V-Day event by creator of The Vagina Monologues gets set to turn 10 in April (Toronto Star)
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Anyone who ever doubted the power of art to effect social and political change has never heard – impossible as this seems – of The Vagina Monologues.
Gathering stories and statements from women about the body part that dare not speak its name, New York playwright Eve Ensler put together the show and first performed it as a one-woman monologue in the basement of a SoHo café in 1996.
Daring to utter in public the V-word, she launched a worldwide movement to stop violence against women, which led to the formation of V-Day two years later.
She's an old-school feminist in a contemporary guise, a petite warrior in fighting trim dressed in ninja black, with a T-shirt bearing the pink, stylized vagina symbol that is the banner for V-Day. And in this year of American elections, she's out stumping for the issue she says political candidates would rather not discuss. One in three women, surveys have consistently shown, is either raped, beaten or abused.
"When I started this I had no idea of the (size of the) epidemic of violence against women," she says. "I just wanted to survive doing the play. I just wanted to get the word out of my terrified mouth.
"I had no idea how women had hungered to have happy sexual lives and to be in their own sexuality and feel good about their sexuality and how far away some women are from living that life."
The Vagina Monologues had a demonstrably empowering effect. "When I started doing this you couldn't say `vagina' on television," Ensler says. "I seriously believe that naming things, giving visibility to things, allows people to have agency over them. When women can't identify their genitals or their body parts, often they are disassociated from them, so they have no power over them and no rights over them."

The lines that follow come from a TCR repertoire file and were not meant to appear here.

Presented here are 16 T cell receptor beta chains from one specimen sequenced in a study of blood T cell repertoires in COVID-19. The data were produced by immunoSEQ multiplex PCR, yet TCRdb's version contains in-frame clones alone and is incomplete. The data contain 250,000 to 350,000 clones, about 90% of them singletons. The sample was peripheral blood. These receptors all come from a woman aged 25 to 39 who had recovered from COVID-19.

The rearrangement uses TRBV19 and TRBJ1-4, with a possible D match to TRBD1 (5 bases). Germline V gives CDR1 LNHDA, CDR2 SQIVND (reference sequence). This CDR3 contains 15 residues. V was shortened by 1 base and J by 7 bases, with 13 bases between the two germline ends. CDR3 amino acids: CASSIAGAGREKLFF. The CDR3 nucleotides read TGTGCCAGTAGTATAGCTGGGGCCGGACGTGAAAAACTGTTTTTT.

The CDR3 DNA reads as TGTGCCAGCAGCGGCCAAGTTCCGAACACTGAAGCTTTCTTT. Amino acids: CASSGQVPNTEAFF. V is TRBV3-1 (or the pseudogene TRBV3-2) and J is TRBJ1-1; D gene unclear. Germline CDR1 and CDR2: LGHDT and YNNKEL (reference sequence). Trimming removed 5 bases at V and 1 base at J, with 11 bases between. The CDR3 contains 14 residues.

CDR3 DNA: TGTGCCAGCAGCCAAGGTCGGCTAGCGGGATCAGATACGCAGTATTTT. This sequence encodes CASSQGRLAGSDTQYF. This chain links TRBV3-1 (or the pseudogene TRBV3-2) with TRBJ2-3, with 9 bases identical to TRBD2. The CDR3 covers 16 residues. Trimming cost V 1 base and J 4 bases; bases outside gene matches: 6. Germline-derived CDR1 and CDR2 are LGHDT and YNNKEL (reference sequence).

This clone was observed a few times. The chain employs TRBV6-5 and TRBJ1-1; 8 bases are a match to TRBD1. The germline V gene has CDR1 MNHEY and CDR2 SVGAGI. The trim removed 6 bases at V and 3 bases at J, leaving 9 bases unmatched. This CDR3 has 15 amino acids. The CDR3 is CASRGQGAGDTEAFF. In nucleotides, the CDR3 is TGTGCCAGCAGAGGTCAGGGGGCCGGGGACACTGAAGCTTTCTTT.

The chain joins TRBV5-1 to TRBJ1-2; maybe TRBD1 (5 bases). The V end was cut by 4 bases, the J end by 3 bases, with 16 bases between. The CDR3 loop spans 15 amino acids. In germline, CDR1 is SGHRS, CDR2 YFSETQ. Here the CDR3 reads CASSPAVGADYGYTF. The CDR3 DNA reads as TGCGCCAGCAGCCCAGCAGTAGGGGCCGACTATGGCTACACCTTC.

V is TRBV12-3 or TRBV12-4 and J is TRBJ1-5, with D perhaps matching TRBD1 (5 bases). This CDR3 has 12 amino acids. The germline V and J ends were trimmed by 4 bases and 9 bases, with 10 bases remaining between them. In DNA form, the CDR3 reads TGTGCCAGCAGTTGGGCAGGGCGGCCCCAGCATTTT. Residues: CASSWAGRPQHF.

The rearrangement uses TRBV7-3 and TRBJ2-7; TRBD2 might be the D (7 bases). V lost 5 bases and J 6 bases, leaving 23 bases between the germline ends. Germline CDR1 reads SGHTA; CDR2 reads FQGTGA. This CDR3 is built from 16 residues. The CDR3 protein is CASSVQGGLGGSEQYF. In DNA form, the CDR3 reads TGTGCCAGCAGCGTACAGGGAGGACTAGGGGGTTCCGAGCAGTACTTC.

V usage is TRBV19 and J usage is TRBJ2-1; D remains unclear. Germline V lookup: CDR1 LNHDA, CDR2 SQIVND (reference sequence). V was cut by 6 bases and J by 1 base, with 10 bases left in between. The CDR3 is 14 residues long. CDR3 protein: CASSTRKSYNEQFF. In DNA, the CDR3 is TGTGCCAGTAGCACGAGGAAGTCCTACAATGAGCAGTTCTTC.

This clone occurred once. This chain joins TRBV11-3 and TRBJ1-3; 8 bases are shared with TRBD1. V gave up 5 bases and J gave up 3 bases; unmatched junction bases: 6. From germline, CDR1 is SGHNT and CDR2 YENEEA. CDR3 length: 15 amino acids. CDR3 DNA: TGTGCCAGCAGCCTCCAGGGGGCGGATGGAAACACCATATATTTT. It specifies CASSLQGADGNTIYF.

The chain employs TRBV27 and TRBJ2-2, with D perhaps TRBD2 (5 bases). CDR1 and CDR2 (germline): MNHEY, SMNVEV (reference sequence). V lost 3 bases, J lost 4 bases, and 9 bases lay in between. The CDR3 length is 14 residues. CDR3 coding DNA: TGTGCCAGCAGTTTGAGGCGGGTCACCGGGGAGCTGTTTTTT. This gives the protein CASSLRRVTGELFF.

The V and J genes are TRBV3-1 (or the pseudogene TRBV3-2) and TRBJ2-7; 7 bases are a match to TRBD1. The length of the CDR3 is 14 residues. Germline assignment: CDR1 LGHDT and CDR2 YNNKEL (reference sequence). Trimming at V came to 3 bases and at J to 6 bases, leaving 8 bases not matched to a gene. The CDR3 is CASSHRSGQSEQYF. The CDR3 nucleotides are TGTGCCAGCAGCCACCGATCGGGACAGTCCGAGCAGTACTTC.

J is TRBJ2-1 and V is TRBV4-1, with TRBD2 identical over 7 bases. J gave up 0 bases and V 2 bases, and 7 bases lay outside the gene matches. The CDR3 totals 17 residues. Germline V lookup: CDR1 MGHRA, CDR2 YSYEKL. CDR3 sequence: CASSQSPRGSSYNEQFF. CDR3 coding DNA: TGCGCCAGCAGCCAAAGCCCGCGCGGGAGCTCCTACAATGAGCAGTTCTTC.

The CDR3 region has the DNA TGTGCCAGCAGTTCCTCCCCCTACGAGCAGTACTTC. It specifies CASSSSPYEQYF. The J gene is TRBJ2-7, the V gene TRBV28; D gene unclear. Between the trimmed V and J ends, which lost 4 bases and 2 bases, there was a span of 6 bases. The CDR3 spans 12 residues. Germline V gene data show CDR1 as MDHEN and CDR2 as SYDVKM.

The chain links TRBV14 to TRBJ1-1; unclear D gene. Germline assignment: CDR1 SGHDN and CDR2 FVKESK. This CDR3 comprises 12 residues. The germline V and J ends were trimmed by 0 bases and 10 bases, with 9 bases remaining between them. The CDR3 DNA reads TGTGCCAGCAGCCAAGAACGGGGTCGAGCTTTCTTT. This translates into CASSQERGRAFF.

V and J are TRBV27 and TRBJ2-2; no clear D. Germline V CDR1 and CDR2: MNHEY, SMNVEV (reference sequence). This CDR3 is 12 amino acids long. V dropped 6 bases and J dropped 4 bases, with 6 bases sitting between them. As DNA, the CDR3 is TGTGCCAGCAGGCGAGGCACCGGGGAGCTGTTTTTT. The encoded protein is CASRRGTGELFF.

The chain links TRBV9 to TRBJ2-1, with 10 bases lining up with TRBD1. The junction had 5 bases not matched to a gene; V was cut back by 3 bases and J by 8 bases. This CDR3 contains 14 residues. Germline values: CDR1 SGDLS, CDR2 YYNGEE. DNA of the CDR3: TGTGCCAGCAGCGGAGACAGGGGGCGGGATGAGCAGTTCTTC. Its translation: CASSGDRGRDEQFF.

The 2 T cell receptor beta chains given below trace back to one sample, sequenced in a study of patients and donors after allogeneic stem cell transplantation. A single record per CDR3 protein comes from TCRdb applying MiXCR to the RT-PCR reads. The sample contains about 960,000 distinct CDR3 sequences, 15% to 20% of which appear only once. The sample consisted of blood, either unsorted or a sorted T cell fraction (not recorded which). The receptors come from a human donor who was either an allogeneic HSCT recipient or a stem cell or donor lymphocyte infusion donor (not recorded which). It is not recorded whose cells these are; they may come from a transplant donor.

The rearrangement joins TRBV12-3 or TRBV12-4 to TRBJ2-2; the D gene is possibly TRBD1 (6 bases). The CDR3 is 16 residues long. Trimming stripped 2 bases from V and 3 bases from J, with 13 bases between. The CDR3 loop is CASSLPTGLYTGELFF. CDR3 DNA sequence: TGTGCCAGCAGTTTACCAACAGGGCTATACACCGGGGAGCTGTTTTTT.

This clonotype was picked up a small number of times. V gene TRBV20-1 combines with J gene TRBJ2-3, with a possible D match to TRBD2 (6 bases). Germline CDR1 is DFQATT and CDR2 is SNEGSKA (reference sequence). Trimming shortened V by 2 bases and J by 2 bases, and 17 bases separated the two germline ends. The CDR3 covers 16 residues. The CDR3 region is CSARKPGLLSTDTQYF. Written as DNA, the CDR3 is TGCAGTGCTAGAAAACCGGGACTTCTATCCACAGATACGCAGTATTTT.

After she did her first tour of the play, which was still pretty much an underground affair (but later earned her an Obie, the award for off-Broadway theatre), Ensler realized The Vagina Monologues could be a tool for change. After each performance, "so many women came up to me and waited in lines to tell me how they'd been violated."
She began to offer the script as a means of raising money to fight violence against women. In 1998, the play became the basis for V-Day, an annual event first celebrated on Valentine's Day that now can occur any time in the first three months of the year.
This year, Ensler and a staff of nine, who administer a website that stands in for an office, will see some 4,000 productions of The Vagina Monologues in 1,500 locations around the globe. The play has been produced in 45 languages in 120 countries. V-Day raises from $4 million to $6 million annually, with the 10-year tally at $50 million.
Ninety per cent of every dollar that comes in, she says, goes to fund women's shelters and safe houses, raise awareness, promote legislation or establish community anti-violence programs. And The Vagina Monologues continues in commercial productions; it has been running for seven years in Paris and eight in Mexico City.
The Monologues' power to move an audience not only to laughter but to action stands in inverse ratio to its simplicity.
Comic Maggie Cassella remembers when she did the show in 2001 along with actor Margot Kidder and singer Amy Sky at a theatre on Yonge St.